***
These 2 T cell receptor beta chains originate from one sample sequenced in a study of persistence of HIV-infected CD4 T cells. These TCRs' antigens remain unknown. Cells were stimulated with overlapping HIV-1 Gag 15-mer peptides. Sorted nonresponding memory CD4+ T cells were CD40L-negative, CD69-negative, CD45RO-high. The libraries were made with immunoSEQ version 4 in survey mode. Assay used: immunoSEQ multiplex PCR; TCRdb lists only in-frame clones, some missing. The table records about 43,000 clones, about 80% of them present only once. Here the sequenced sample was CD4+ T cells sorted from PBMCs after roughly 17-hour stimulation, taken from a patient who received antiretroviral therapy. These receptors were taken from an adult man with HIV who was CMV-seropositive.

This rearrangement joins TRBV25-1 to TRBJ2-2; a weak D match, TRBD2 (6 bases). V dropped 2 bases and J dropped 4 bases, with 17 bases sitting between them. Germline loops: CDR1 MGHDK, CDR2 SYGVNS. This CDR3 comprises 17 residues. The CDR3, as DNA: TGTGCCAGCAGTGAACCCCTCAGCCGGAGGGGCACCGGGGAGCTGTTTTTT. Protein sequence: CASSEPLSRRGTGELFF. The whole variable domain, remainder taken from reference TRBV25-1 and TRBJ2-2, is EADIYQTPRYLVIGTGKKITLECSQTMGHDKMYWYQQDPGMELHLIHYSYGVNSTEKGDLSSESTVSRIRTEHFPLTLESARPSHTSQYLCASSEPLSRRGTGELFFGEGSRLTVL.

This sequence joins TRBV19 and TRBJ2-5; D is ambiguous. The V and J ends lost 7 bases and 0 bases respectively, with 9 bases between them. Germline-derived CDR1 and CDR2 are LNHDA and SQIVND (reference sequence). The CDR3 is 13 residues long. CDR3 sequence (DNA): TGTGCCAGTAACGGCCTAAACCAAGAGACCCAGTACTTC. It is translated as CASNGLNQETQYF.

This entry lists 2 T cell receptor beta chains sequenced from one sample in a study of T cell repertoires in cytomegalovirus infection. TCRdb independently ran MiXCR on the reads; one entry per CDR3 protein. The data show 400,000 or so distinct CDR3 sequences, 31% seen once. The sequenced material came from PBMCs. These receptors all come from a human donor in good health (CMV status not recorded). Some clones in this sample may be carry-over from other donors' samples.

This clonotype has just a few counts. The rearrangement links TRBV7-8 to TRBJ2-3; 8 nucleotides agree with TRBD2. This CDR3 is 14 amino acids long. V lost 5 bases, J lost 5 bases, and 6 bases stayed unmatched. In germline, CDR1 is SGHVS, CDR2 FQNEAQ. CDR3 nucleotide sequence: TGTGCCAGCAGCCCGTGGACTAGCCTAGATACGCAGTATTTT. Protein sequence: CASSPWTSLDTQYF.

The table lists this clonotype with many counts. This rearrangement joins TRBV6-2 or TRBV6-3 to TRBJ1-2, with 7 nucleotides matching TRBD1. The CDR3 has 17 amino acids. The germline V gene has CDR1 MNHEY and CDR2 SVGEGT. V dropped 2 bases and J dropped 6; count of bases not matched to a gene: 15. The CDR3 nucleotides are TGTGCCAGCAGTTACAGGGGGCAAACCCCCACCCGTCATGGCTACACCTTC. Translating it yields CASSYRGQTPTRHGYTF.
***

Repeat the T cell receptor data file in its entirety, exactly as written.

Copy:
These 2 T cell receptor beta chains originate from one sample sequenced in a study of persistence of HIV-infected CD4 T cells. These TCRs' antigens remain unknown. Cells were stimulated with overlapping HIV-1 Gag 15-mer peptides. Sorted nonresponding memory CD4+ T cells were CD40L-negative, CD69-negative, CD45RO-high. The libraries were made with immunoSEQ version 4 in survey mode. Assay used: immunoSEQ multiplex PCR; TCRdb lists only in-frame clones, some missing. The table records about 43,000 clones, about 80% of them present only once. Here the sequenced sample was CD4+ T cells sorted from PBMCs after roughly 17-hour stimulation, taken from a patient who received antiretroviral therapy. These receptors were taken from an adult man with HIV who was CMV-seropositive.

This rearrangement joins TRBV25-1 to TRBJ2-2; a weak D match, TRBD2 (6 bases). V dropped 2 bases and J dropped 4 bases, with 17 bases sitting between them. Germline loops: CDR1 MGHDK, CDR2 SYGVNS. This CDR3 comprises 17 residues. The CDR3, as DNA: TGTGCCAGCAGTGAACCCCTCAGCCGGAGGGGCACCGGGGAGCTGTTTTTT. Protein sequence: CASSEPLSRRGTGELFF. The whole variable domain, remainder taken from reference TRBV25-1 and TRBJ2-2, is EADIYQTPRYLVIGTGKKITLECSQTMGHDKMYWYQQDPGMELHLIHYSYGVNSTEKGDLSSESTVSRIRTEHFPLTLESARPSHTSQYLCASSEPLSRRGTGELFFGEGSRLTVL.

This sequence joins TRBV19 and TRBJ2-5; D is ambiguous. The V and J ends lost 7 bases and 0 bases respectively, with 9 bases between them. Germline-derived CDR1 and CDR2 are LNHDA and SQIVND (reference sequence). The CDR3 is 13 residues long. CDR3 sequence (DNA): TGTGCCAGTAACGGCCTAAACCAAGAGACCCAGTACTTC. It is translated as CASNGLNQETQYF.

This entry lists 2 T cell receptor beta chains sequenced from one sample in a study of T cell repertoires in cytomegalovirus infection. TCRdb independently ran MiXCR on the reads; one entry per CDR3 protein. The data show 400,000 or so distinct CDR3 sequences, 31% seen once. The sequenced material came from PBMCs. These receptors all come from a human donor in good health (CMV status not recorded). Some clones in this sample may be carry-over from other donors' samples.

This clonotype has just a few counts. The rearrangement links TRBV7-8 to TRBJ2-3; 8 nucleotides agree with TRBD2. This CDR3 is 14 amino acids long. V lost 5 bases, J lost 5 bases, and 6 bases stayed unmatched. In germline, CDR1 is SGHVS, CDR2 FQNEAQ. CDR3 nucleotide sequence: TGTGCCAGCAGCCCGTGGACTAGCCTAGATACGCAGTATTTT. Protein sequence: CASSPWTSLDTQYF.

The table lists this clonotype with many counts. This rearrangement joins TRBV6-2 or TRBV6-3 to TRBJ1-2, with 7 nucleotides matching TRBD1. The CDR3 has 17 amino acids. The germline V gene has CDR1 MNHEY and CDR2 SVGEGT. V dropped 2 bases and J dropped 6; count of bases not matched to a gene: 15. The CDR3 nucleotides are TGTGCCAGCAGTTACAGGGGGCAAACCCCCACCCGTCATGGCTACACCTTC. Translating it yields CASSYRGQTPTRHGYTF.